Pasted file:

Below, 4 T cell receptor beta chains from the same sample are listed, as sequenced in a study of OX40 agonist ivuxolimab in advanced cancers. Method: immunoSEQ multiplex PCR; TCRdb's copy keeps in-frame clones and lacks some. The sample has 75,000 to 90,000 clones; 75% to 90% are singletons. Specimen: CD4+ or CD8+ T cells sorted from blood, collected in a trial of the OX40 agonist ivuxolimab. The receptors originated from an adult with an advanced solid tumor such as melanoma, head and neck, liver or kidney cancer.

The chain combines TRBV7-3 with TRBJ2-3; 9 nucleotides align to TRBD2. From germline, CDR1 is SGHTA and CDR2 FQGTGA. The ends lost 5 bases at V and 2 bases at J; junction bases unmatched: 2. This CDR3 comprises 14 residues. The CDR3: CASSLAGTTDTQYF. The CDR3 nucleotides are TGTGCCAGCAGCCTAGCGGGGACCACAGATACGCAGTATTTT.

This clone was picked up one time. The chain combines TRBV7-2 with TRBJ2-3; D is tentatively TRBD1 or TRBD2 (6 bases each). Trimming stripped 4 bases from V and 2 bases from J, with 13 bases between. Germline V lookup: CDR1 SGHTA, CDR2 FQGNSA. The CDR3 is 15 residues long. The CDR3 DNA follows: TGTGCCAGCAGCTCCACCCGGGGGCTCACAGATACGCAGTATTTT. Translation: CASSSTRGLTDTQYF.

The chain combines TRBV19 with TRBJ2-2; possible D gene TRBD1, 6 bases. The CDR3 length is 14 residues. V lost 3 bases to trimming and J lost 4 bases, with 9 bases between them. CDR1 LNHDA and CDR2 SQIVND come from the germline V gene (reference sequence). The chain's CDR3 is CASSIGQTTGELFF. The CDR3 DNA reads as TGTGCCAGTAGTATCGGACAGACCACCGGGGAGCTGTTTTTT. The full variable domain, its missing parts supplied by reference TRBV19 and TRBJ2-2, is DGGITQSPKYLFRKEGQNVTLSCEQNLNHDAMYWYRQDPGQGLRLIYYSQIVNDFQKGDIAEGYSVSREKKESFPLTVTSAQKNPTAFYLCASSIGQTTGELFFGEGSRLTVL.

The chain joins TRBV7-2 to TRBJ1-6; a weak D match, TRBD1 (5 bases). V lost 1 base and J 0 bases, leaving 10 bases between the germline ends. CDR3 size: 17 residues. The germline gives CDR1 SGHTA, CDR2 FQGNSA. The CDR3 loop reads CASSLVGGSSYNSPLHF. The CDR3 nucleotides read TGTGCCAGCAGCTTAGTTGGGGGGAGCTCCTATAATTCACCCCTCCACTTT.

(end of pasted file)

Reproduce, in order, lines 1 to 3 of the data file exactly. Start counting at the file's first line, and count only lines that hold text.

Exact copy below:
Below, 4 T cell receptor beta chains from the same sample are listed, as sequenced in a study of OX40 agonist ivuxolimab in advanced cancers. Method: immunoSEQ multiplex PCR; TCRdb's copy keeps in-frame clones and lacks some. The sample has 75,000 to 90,000 clones; 75% to 90% are singletons. Specimen: CD4+ or CD8+ T cells sorted from blood, collected in a trial of the OX40 agonist ivuxolimab. The receptors originated from an adult with an advanced solid tumor such as melanoma, head and neck, liver or kidney cancer.

The chain combines TRBV7-3 with TRBJ2-3; 9 nucleotides align to TRBD2. From germline, CDR1 is SGHTA and CDR2 FQGTGA. The ends lost 5 bases at V and 2 bases at J; junction bases unmatched: 2. This CDR3 comprises 14 residues. The CDR3: CASSLAGTTDTQYF. The CDR3 nucleotides are TGTGCCAGCAGCCTAGCGGGGACCACAGATACGCAGTATTTT.

This clone was picked up one time. The chain combines TRBV7-2 with TRBJ2-3; D is tentatively TRBD1 or TRBD2 (6 bases each). Trimming stripped 4 bases from V and 2 bases from J, with 13 bases between. Germline V lookup: CDR1 SGHTA, CDR2 FQGNSA. The CDR3 is 15 residues long. The CDR3 DNA follows: TGTGCCAGCAGCTCCACCCGGGGGCTCACAGATACGCAGTATTTT. Translation: CASSSTRGLTDTQYF.